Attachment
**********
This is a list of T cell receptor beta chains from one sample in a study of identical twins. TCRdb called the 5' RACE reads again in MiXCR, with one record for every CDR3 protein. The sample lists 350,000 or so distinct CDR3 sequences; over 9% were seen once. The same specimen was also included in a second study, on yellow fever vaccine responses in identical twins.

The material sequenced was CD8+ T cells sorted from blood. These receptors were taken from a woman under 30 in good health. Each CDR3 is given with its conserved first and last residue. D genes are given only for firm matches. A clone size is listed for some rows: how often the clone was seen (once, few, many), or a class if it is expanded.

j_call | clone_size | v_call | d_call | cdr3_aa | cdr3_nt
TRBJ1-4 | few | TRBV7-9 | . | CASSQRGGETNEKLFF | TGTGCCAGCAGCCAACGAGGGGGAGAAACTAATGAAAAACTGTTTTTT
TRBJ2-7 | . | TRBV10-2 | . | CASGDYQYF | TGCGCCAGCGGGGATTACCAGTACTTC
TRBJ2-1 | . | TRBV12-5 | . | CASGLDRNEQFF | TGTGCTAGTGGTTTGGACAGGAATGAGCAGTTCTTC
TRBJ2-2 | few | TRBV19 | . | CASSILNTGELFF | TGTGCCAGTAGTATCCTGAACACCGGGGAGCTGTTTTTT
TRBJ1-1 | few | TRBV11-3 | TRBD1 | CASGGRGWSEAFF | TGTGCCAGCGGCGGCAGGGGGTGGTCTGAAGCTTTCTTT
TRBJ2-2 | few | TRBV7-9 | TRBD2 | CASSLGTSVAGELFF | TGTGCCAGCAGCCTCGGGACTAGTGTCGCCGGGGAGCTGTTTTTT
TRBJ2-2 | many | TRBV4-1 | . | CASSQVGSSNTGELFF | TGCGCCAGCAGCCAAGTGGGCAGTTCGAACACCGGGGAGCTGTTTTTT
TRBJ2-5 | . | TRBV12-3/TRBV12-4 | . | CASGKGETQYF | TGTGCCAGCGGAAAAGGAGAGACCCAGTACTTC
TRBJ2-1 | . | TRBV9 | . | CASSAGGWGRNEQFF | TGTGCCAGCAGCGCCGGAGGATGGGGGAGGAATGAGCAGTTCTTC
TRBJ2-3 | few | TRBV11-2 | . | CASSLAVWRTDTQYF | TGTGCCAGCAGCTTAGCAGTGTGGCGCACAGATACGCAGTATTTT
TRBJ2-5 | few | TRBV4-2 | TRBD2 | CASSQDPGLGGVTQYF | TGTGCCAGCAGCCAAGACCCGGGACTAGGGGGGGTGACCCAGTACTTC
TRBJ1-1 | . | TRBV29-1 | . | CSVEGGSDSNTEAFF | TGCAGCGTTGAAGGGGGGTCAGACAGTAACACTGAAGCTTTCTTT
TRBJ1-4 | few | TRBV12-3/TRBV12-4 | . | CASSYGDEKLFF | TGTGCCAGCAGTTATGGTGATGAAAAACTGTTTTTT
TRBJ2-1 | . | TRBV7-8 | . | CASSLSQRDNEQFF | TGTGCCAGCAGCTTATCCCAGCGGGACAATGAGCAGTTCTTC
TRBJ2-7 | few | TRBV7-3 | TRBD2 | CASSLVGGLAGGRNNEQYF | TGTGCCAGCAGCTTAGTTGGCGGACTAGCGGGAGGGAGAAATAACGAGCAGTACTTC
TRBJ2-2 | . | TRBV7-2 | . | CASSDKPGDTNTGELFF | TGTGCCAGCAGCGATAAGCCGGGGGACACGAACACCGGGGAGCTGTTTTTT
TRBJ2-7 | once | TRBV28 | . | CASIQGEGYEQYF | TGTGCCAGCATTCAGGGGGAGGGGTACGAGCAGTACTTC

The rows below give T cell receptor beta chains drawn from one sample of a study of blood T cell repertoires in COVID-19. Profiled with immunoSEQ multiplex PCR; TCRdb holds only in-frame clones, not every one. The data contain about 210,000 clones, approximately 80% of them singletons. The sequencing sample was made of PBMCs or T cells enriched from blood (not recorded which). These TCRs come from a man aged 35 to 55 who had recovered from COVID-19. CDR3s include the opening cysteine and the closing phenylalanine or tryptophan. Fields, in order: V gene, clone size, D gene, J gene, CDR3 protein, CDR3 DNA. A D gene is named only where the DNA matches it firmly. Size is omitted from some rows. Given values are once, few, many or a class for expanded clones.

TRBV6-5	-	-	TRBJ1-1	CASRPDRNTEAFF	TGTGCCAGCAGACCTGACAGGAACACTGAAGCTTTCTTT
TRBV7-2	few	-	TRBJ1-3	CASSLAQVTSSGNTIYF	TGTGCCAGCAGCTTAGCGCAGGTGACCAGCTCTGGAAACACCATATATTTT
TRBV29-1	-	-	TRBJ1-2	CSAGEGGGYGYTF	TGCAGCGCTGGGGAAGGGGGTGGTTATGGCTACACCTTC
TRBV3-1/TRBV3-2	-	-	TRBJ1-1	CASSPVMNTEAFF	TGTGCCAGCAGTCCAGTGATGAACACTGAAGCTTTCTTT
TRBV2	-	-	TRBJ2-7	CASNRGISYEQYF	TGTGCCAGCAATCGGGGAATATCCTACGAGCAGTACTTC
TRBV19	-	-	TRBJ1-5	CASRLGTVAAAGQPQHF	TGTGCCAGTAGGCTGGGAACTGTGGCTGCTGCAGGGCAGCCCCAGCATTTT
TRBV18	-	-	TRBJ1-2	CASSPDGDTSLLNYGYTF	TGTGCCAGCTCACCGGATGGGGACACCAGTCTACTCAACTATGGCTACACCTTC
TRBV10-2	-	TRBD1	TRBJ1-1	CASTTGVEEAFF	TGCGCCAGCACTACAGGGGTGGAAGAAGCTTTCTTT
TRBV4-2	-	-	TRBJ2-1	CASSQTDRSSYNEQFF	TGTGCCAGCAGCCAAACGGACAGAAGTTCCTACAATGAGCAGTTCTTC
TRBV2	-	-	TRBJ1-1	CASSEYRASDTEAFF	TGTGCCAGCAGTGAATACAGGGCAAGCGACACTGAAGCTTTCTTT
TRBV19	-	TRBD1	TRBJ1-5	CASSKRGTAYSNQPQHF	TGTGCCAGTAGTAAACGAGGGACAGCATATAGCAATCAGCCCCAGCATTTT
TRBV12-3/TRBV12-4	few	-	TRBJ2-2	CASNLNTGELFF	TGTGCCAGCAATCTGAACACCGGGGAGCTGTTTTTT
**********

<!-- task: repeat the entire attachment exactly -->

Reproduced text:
This is a list of T cell receptor beta chains from one sample in a study of identical twins. TCRdb called the 5' RACE reads again in MiXCR, with one record for every CDR3 protein. The sample lists 350,000 or so distinct CDR3 sequences; over 9% were seen once. The same specimen was also included in a second study, on yellow fever vaccine responses in identical twins.

The material sequenced was CD8+ T cells sorted from blood. These receptors were taken from a woman under 30 in good health. Each CDR3 is given with its conserved first and last residue. D genes are given only for firm matches. A clone size is listed for some rows: how often the clone was seen (once, few, many), or a class if it is expanded.

j_call | clone_size | v_call | d_call | cdr3_aa | cdr3_nt
TRBJ1-4 | few | TRBV7-9 | . | CASSQRGGETNEKLFF | TGTGCCAGCAGCCAACGAGGGGGAGAAACTAATGAAAAACTGTTTTTT
TRBJ2-7 | . | TRBV10-2 | . | CASGDYQYF | TGCGCCAGCGGGGATTACCAGTACTTC
TRBJ2-1 | . | TRBV12-5 | . | CASGLDRNEQFF | TGTGCTAGTGGTTTGGACAGGAATGAGCAGTTCTTC
TRBJ2-2 | few | TRBV19 | . | CASSILNTGELFF | TGTGCCAGTAGTATCCTGAACACCGGGGAGCTGTTTTTT
TRBJ1-1 | few | TRBV11-3 | TRBD1 | CASGGRGWSEAFF | TGTGCCAGCGGCGGCAGGGGGTGGTCTGAAGCTTTCTTT
TRBJ2-2 | few | TRBV7-9 | TRBD2 | CASSLGTSVAGELFF | TGTGCCAGCAGCCTCGGGACTAGTGTCGCCGGGGAGCTGTTTTTT
TRBJ2-2 | many | TRBV4-1 | . | CASSQVGSSNTGELFF | TGCGCCAGCAGCCAAGTGGGCAGTTCGAACACCGGGGAGCTGTTTTTT
TRBJ2-5 | . | TRBV12-3/TRBV12-4 | . | CASGKGETQYF | TGTGCCAGCGGAAAAGGAGAGACCCAGTACTTC
TRBJ2-1 | . | TRBV9 | . | CASSAGGWGRNEQFF | TGTGCCAGCAGCGCCGGAGGATGGGGGAGGAATGAGCAGTTCTTC
TRBJ2-3 | few | TRBV11-2 | . | CASSLAVWRTDTQYF | TGTGCCAGCAGCTTAGCAGTGTGGCGCACAGATACGCAGTATTTT
TRBJ2-5 | few | TRBV4-2 | TRBD2 | CASSQDPGLGGVTQYF | TGTGCCAGCAGCCAAGACCCGGGACTAGGGGGGGTGACCCAGTACTTC
TRBJ1-1 | . | TRBV29-1 | . | CSVEGGSDSNTEAFF | TGCAGCGTTGAAGGGGGGTCAGACAGTAACACTGAAGCTTTCTTT
TRBJ1-4 | few | TRBV12-3/TRBV12-4 | . | CASSYGDEKLFF | TGTGCCAGCAGTTATGGTGATGAAAAACTGTTTTTT
TRBJ2-1 | . | TRBV7-8 | . | CASSLSQRDNEQFF | TGTGCCAGCAGCTTATCCCAGCGGGACAATGAGCAGTTCTTC
TRBJ2-7 | few | TRBV7-3 | TRBD2 | CASSLVGGLAGGRNNEQYF | TGTGCCAGCAGCTTAGTTGGCGGACTAGCGGGAGGGAGAAATAACGAGCAGTACTTC
TRBJ2-2 | . | TRBV7-2 | . | CASSDKPGDTNTGELFF | TGTGCCAGCAGCGATAAGCCGGGGGACACGAACACCGGGGAGCTGTTTTTT
TRBJ2-7 | once | TRBV28 | . | CASIQGEGYEQYF | TGTGCCAGCATTCAGGGGGAGGGGTACGAGCAGTACTTC

The rows below give T cell receptor beta chains drawn from one sample of a study of blood T cell repertoires in COVID-19. Profiled with immunoSEQ multiplex PCR; TCRdb holds only in-frame clones, not every one. The data contain about 210,000 clones, approximately 80% of them singletons. The sequencing sample was made of PBMCs or T cells enriched from blood (not recorded which). These TCRs come from a man aged 35 to 55 who had recovered from COVID-19. CDR3s include the opening cysteine and the closing phenylalanine or tryptophan. Fields, in order: V gene, clone size, D gene, J gene, CDR3 protein, CDR3 DNA. A D gene is named only where the DNA matches it firmly. Size is omitted from some rows. Given values are once, few, many or a class for expanded clones.

TRBV6-5	-	-	TRBJ1-1	CASRPDRNTEAFF	TGTGCCAGCAGACCTGACAGGAACACTGAAGCTTTCTTT
TRBV7-2	few	-	TRBJ1-3	CASSLAQVTSSGNTIYF	TGTGCCAGCAGCTTAGCGCAGGTGACCAGCTCTGGAAACACCATATATTTT
TRBV29-1	-	-	TRBJ1-2	CSAGEGGGYGYTF	TGCAGCGCTGGGGAAGGGGGTGGTTATGGCTACACCTTC
TRBV3-1/TRBV3-2	-	-	TRBJ1-1	CASSPVMNTEAFF	TGTGCCAGCAGTCCAGTGATGAACACTGAAGCTTTCTTT
TRBV2	-	-	TRBJ2-7	CASNRGISYEQYF	TGTGCCAGCAATCGGGGAATATCCTACGAGCAGTACTTC
TRBV19	-	-	TRBJ1-5	CASRLGTVAAAGQPQHF	TGTGCCAGTAGGCTGGGAACTGTGGCTGCTGCAGGGCAGCCCCAGCATTTT
TRBV18	-	-	TRBJ1-2	CASSPDGDTSLLNYGYTF	TGTGCCAGCTCACCGGATGGGGACACCAGTCTACTCAACTATGGCTACACCTTC
TRBV10-2	-	TRBD1	TRBJ1-1	CASTTGVEEAFF	TGCGCCAGCACTACAGGGGTGGAAGAAGCTTTCTTT
TRBV4-2	-	-	TRBJ2-1	CASSQTDRSSYNEQFF	TGTGCCAGCAGCCAAACGGACAGAAGTTCCTACAATGAGCAGTTCTTC
TRBV2	-	-	TRBJ1-1	CASSEYRASDTEAFF	TGTGCCAGCAGTGAATACAGGGCAAGCGACACTGAAGCTTTCTTT
TRBV19	-	TRBD1	TRBJ1-5	CASSKRGTAYSNQPQHF	TGTGCCAGTAGTAAACGAGGGACAGCATATAGCAATCAGCCCCAGCATTTT
TRBV12-3/TRBV12-4	few	-	TRBJ2-2	CASNLNTGELFF	TGTGCCAGCAATCTGAACACCGGGGAGCTGTTTTTT